Review: Sociable by Rebecca Harrington

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I received a copy of this title via NetGalley. It does not impact my review.

Sociable will be available March 27, 2018.

Synopsis from Good Reads:

The Assistants meets The Love Affairs of Nathaniel P. in this exuberant comedy of manners set in the world of Internet media, a brilliantly irreverent novel about what it means to be young, broke, dumped, and scarily good at creating viral content.

When Elinor Tomlinson moved to New York with a degree in journalism she had visions of writing witty opinion pieces, marrying her journalist boyfriend, and attending glamorous parties with famously perverted writers. Instead, Elinor finds herself nannying for two small children who speak in short, high screams, sleeping on a foam pad in a weird apartment, and attending terrible parties with Harper’s interns wearing shapeless smocks. So when Elinor is offered a job at Journalism.ly, the digital media brainchild of a Silicon Valley celebrity, she jumps at the chance. Sure, her boyfriend is writing long think pieces about the electoral college for a real website while Elinor writes lists about sneakers and people at parties give her pitying glances when she reveals her employer, but at Journalism.ly Elinor discovers her true gift: She has a preternatural ability for writing sharable content. She is an overnight viral sensation! But Elinor’s success is not without cost. Elinor’s boyfriend dumps her, two male colleagues insist on “mentoring” her, and a piece she writes about her personal life lands her on local television. Broke, single, and consigned to move to a fifth-floor walkup, Elinor must ask herself: Is this the creative life she dreamed of? Can new love be found on Coffee Meets Bagel? And should she start wearing a smock? With wry humor and sharp intelligence, Sociable is a hilarious tale of one young woman’s search for happiness–and an inside look at life in the wild world of Internet media.

I am usually a sucker for books that deal with journalists or authors. It’s just one of those topics that will make me automatically want to read something. Unfortunately, it was not enough to save this book for me.

The synopsis describes the tone as “irreverent”, but it fell short on that front for me. There were a few humorous moments, but I felt like things should have been a little more exaggerated. I get what the author was trying to do in poking fun at Millennial culture and could appreciate the effort, but it didn’t take it nearly far enough to make any sort of impact. Elinor just ended up coming across as insufferable and not in a funny way. All of the other characters were just as unlikable, especially her boyfriend Mike. No one really grew and there wasn’t really anyone I wanted to root for. JW, the one “real” journalist at Journalism.ly, was the only character I really enjoyed reading about, but we saw less and less of him as the story went on.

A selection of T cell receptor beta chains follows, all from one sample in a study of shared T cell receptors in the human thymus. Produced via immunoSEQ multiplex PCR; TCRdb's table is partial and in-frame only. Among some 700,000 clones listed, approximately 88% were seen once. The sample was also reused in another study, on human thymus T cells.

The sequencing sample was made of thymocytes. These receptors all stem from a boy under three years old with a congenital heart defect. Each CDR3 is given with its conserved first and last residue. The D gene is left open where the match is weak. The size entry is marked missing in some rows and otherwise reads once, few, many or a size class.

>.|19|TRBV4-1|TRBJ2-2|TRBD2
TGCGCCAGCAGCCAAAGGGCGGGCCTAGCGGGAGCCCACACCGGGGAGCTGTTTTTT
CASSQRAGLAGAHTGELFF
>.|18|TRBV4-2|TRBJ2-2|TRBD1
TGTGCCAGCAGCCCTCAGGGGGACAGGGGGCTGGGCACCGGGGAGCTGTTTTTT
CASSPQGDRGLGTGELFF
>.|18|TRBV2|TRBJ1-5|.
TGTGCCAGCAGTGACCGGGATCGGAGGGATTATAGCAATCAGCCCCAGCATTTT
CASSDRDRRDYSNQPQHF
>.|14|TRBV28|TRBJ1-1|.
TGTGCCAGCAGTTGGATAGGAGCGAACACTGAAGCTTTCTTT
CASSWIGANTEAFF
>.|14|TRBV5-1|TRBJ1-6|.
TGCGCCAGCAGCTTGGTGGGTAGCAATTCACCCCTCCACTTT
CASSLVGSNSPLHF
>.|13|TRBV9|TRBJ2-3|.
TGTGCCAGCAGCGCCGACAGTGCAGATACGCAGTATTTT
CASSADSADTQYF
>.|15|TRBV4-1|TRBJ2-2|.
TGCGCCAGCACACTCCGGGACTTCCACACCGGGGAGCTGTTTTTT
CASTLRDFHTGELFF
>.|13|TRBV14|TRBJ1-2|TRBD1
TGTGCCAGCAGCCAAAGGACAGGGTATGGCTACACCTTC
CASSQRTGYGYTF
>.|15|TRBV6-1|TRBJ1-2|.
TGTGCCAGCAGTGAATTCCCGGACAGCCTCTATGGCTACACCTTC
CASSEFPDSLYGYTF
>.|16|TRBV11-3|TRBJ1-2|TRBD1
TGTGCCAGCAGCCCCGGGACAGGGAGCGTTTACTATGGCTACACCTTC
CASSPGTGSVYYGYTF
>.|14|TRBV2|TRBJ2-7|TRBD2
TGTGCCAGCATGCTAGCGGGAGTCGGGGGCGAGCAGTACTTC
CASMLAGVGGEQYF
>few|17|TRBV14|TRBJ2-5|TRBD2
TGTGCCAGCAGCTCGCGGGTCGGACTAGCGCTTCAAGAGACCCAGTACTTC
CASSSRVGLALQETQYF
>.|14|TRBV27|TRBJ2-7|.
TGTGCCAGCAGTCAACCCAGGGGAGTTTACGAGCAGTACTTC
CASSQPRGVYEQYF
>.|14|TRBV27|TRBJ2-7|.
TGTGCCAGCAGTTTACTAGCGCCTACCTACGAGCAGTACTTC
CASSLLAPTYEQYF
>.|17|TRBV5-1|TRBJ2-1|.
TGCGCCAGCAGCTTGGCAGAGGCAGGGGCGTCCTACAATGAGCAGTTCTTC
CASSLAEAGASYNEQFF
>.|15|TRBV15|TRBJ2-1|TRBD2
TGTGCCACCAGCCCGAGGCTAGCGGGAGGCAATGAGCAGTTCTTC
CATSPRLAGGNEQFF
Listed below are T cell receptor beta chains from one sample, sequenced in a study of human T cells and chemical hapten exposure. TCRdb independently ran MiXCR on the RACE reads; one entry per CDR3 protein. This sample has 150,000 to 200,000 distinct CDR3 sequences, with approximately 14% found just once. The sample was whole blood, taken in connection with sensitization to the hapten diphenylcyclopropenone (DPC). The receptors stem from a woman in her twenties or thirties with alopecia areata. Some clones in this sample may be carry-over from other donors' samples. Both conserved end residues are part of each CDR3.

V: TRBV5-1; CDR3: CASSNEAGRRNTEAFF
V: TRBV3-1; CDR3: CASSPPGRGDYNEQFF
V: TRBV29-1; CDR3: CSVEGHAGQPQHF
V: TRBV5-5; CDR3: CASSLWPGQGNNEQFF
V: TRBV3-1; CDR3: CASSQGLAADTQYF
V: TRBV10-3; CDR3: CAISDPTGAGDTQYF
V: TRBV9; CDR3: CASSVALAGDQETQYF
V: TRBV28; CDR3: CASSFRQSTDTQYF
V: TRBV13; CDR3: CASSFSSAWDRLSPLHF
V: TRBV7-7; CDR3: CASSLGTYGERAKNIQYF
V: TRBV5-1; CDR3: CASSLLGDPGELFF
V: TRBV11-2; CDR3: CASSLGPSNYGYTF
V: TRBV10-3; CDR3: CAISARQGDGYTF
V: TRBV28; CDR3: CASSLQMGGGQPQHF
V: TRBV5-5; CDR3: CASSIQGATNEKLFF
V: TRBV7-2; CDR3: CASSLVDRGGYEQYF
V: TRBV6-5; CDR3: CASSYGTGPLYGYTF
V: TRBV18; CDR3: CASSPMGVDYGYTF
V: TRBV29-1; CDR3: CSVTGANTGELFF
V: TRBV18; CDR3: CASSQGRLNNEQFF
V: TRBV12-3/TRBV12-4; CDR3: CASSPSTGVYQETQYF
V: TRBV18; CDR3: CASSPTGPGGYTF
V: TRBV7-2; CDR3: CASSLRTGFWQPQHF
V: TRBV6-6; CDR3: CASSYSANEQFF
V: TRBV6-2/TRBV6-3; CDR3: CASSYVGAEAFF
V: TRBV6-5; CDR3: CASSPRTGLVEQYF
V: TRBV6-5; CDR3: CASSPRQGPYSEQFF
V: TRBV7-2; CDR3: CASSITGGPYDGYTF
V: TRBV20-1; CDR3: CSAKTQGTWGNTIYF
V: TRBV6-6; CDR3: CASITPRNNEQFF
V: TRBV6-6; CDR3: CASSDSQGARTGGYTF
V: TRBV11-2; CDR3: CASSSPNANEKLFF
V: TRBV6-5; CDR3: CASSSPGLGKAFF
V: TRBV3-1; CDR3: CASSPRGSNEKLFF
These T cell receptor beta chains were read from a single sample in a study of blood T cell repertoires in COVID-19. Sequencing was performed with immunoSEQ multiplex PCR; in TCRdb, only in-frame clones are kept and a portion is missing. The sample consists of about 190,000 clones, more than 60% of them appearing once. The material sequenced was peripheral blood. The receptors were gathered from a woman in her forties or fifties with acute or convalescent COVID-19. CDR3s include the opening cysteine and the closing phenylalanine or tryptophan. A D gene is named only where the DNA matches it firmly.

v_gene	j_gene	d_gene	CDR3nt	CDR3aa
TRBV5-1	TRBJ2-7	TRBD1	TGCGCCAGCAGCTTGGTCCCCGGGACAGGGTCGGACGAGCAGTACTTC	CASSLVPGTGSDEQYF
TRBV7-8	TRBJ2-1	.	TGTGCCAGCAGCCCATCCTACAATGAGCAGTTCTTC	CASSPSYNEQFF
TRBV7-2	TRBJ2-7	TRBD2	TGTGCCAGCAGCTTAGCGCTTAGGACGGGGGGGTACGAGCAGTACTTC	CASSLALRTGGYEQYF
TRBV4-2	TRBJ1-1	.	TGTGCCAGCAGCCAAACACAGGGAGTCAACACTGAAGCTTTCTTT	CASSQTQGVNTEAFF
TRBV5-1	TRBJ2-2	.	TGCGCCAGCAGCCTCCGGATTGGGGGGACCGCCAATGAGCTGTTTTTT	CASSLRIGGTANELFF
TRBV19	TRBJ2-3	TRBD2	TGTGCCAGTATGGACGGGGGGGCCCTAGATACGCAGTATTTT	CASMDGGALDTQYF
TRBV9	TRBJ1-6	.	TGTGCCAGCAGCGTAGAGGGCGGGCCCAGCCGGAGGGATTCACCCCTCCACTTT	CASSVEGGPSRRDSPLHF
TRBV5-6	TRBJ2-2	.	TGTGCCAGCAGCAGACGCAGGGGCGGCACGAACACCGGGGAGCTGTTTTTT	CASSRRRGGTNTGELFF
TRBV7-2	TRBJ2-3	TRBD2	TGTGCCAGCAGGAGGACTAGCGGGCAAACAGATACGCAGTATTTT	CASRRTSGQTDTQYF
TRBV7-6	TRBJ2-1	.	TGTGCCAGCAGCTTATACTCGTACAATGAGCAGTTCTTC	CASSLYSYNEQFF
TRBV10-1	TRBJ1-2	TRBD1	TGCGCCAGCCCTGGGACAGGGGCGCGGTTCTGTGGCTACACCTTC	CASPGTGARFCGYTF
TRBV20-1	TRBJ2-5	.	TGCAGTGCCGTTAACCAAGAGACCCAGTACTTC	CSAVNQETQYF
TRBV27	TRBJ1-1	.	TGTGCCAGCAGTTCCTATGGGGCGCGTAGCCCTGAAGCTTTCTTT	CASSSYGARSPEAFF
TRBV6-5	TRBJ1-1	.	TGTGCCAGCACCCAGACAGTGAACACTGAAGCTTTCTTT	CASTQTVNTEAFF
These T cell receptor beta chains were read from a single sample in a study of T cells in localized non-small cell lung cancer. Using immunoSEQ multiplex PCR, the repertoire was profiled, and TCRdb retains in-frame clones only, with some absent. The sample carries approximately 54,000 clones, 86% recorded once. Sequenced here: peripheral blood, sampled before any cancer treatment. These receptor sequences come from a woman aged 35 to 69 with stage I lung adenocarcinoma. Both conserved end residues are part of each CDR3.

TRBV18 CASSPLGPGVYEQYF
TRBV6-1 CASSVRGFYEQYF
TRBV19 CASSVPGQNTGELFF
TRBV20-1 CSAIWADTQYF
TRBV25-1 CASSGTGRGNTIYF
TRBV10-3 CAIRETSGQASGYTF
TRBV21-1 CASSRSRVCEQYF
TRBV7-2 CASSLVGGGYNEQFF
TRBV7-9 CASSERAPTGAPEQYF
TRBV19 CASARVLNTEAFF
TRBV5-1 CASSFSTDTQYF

There was one thing in the writing style that really bothered me. The story starts out with kind of a 1st Person Plural POV. “It was midway through the party…when we saw Elinor.” and We were in a small backyard…” (quotes taken from ARC). Then it completely abandons that style and seemingly goes to straight 3rd Person POV, with one exception. “Perhaps, the reader might be questioning…Reader, I don’t even know what to tell you.” (quotes taken from ARC). That is the only short part the reader is addressed and then the narrator uses “I” instead of “We” like in the beginning. If there is a purpose for those style choices, I did not understand it.

Overall, Sociable was just not for me. I think it had a relevant and interesting concept, but it wasn’t executed well. I’m giving it two stars instead of one because it was a quick, easy read and there were a few humorous moments I enjoyed.

Overall Rating (out of 5): 2 Stars

 

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5 thoughts on “Review: Sociable by Rebecca Harrington

  1. Oooo the ‘we’ ‘I’ thing is quite annoying, leaving you thinking that maybe there is going to be some kind of reveal at the end about this mysterious narrator… and then nothing. I had a similar experience when I read ‘Dead End Close’ (Dominic Utton), with this weird omniscient first-person narrator who rarely uses the first person aspect, except to go off on these odd paragraphs of personal feelings about what is happening. In the end… the narrator was maybe some kind of angel or something?? Nothing is really explained and it was SO annoying. First person narration should only be used IF THERE IS A FIRST PERSON lol

    • Yeah it was really weird. I’ve read one other book that was narrated like that. It was set in an office and I think the “we” was supposed to be collectively all the workers there? I did keep waiting for the narrator to be revealed as a specific character, though, and it never happened. The way this book used it just didn’t make any sense to me. Commit to it or don’t use it. It did not add one single thing to the story.

  2. Pingback: August 2017 Recap | Stephanie's Book Reviews

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